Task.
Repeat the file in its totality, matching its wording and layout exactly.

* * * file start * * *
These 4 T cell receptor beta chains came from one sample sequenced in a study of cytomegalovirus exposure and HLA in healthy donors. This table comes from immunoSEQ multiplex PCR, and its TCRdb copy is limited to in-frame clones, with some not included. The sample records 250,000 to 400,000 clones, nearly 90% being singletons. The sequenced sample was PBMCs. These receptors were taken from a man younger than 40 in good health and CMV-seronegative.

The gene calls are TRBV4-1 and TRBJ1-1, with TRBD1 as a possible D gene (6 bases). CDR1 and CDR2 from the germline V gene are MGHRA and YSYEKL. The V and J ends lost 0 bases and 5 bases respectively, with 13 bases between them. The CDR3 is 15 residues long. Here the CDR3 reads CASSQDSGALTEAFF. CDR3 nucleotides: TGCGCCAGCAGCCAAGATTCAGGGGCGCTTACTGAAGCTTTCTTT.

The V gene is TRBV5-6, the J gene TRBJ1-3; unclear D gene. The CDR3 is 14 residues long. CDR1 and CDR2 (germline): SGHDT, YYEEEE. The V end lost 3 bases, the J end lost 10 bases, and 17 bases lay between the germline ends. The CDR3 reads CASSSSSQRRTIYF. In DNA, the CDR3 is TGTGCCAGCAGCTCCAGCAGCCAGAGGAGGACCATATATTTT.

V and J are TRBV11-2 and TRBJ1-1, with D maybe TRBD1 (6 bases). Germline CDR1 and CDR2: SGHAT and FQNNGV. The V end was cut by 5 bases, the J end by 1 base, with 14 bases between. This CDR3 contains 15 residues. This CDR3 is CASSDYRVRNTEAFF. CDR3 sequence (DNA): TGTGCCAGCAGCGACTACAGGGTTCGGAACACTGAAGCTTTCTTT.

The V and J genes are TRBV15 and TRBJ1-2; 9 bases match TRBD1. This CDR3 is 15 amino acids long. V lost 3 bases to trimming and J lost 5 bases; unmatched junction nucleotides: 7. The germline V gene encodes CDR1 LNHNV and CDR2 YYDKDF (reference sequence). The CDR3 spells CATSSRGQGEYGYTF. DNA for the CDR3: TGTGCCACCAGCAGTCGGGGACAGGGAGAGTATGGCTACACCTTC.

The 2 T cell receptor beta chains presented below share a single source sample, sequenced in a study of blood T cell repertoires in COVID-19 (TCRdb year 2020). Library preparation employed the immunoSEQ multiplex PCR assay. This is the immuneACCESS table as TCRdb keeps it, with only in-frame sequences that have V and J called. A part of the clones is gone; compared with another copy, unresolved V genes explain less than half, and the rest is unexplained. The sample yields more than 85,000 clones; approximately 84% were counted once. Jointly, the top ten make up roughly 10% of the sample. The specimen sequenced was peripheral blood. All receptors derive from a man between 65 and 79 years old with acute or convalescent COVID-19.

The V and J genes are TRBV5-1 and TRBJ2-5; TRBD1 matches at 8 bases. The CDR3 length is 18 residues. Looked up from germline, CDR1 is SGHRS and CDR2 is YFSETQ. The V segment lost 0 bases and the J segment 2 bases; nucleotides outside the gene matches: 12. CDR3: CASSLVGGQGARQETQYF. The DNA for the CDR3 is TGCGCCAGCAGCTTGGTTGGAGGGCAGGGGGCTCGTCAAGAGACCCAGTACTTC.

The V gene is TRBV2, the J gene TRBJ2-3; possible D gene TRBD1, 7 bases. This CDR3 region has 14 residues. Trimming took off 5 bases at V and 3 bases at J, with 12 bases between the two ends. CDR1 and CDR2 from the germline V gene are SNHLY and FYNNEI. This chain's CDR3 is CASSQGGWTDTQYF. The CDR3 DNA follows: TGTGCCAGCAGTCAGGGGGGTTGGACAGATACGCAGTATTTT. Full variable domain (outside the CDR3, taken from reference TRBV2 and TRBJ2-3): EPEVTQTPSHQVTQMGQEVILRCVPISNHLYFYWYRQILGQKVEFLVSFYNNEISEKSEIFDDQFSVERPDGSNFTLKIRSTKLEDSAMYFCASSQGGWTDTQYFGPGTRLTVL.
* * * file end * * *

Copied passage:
These 4 T cell receptor beta chains came from one sample sequenced in a study of cytomegalovirus exposure and HLA in healthy donors. This table comes from immunoSEQ multiplex PCR, and its TCRdb copy is limited to in-frame clones, with some not included. The sample records 250,000 to 400,000 clones, nearly 90% being singletons. The sequenced sample was PBMCs. These receptors were taken from a man younger than 40 in good health and CMV-seronegative.

The gene calls are TRBV4-1 and TRBJ1-1, with TRBD1 as a possible D gene (6 bases). CDR1 and CDR2 from the germline V gene are MGHRA and YSYEKL. The V and J ends lost 0 bases and 5 bases respectively, with 13 bases between them. The CDR3 is 15 residues long. Here the CDR3 reads CASSQDSGALTEAFF. CDR3 nucleotides: TGCGCCAGCAGCCAAGATTCAGGGGCGCTTACTGAAGCTTTCTTT.

The V gene is TRBV5-6, the J gene TRBJ1-3; unclear D gene. The CDR3 is 14 residues long. CDR1 and CDR2 (germline): SGHDT, YYEEEE. The V end lost 3 bases, the J end lost 10 bases, and 17 bases lay between the germline ends. The CDR3 reads CASSSSSQRRTIYF. In DNA, the CDR3 is TGTGCCAGCAGCTCCAGCAGCCAGAGGAGGACCATATATTTT.

V and J are TRBV11-2 and TRBJ1-1, with D maybe TRBD1 (6 bases). Germline CDR1 and CDR2: SGHAT and FQNNGV. The V end was cut by 5 bases, the J end by 1 base, with 14 bases between. This CDR3 contains 15 residues. This CDR3 is CASSDYRVRNTEAFF. CDR3 sequence (DNA): TGTGCCAGCAGCGACTACAGGGTTCGGAACACTGAAGCTTTCTTT.

The V and J genes are TRBV15 and TRBJ1-2; 9 bases match TRBD1. This CDR3 is 15 amino acids long. V lost 3 bases to trimming and J lost 5 bases; unmatched junction nucleotides: 7. The germline V gene encodes CDR1 LNHNV and CDR2 YYDKDF (reference sequence). The CDR3 spells CATSSRGQGEYGYTF. DNA for the CDR3: TGTGCCACCAGCAGTCGGGGACAGGGAGAGTATGGCTACACCTTC.

The 2 T cell receptor beta chains presented below share a single source sample, sequenced in a study of blood T cell repertoires in COVID-19 (TCRdb year 2020). Library preparation employed the immunoSEQ multiplex PCR assay. This is the immuneACCESS table as TCRdb keeps it, with only in-frame sequences that have V and J called. A part of the clones is gone; compared with another copy, unresolved V genes explain less than half, and the rest is unexplained. The sample yields more than 85,000 clones; approximately 84% were counted once. Jointly, the top ten make up roughly 10% of the sample. The specimen sequenced was peripheral blood. All receptors derive from a man between 65 and 79 years old with acute or convalescent COVID-19.

The V and J genes are TRBV5-1 and TRBJ2-5; TRBD1 matches at 8 bases. The CDR3 length is 18 residues. Looked up from germline, CDR1 is SGHRS and CDR2 is YFSETQ. The V segment lost 0 bases and the J segment 2 bases; nucleotides outside the gene matches: 12. CDR3: CASSLVGGQGARQETQYF. The DNA for the CDR3 is TGCGCCAGCAGCTTGGTTGGAGGGCAGGGGGCTCGTCAAGAGACCCAGTACTTC.

The V gene is TRBV2, the J gene TRBJ2-3; possible D gene TRBD1, 7 bases. This CDR3 region has 14 residues. Trimming took off 5 bases at V and 3 bases at J, with 12 bases between the two ends. CDR1 and CDR2 from the germline V gene are SNHLY and FYNNEI. This chain's CDR3 is CASSQGGWTDTQYF. The CDR3 DNA follows: TGTGCCAGCAGTCAGGGGGGTTGGACAGATACGCAGTATTTT. Full variable domain (outside the CDR3, taken from reference TRBV2 and TRBJ2-3): EPEVTQTPSHQVTQMGQEVILRCVPISNHLYFYWYRQILGQKVEFLVSFYNNEISEKSEIFDDQFSVERPDGSNFTLKIRSTKLEDSAMYFCASSQGGWTDTQYFGPGTRLTVL.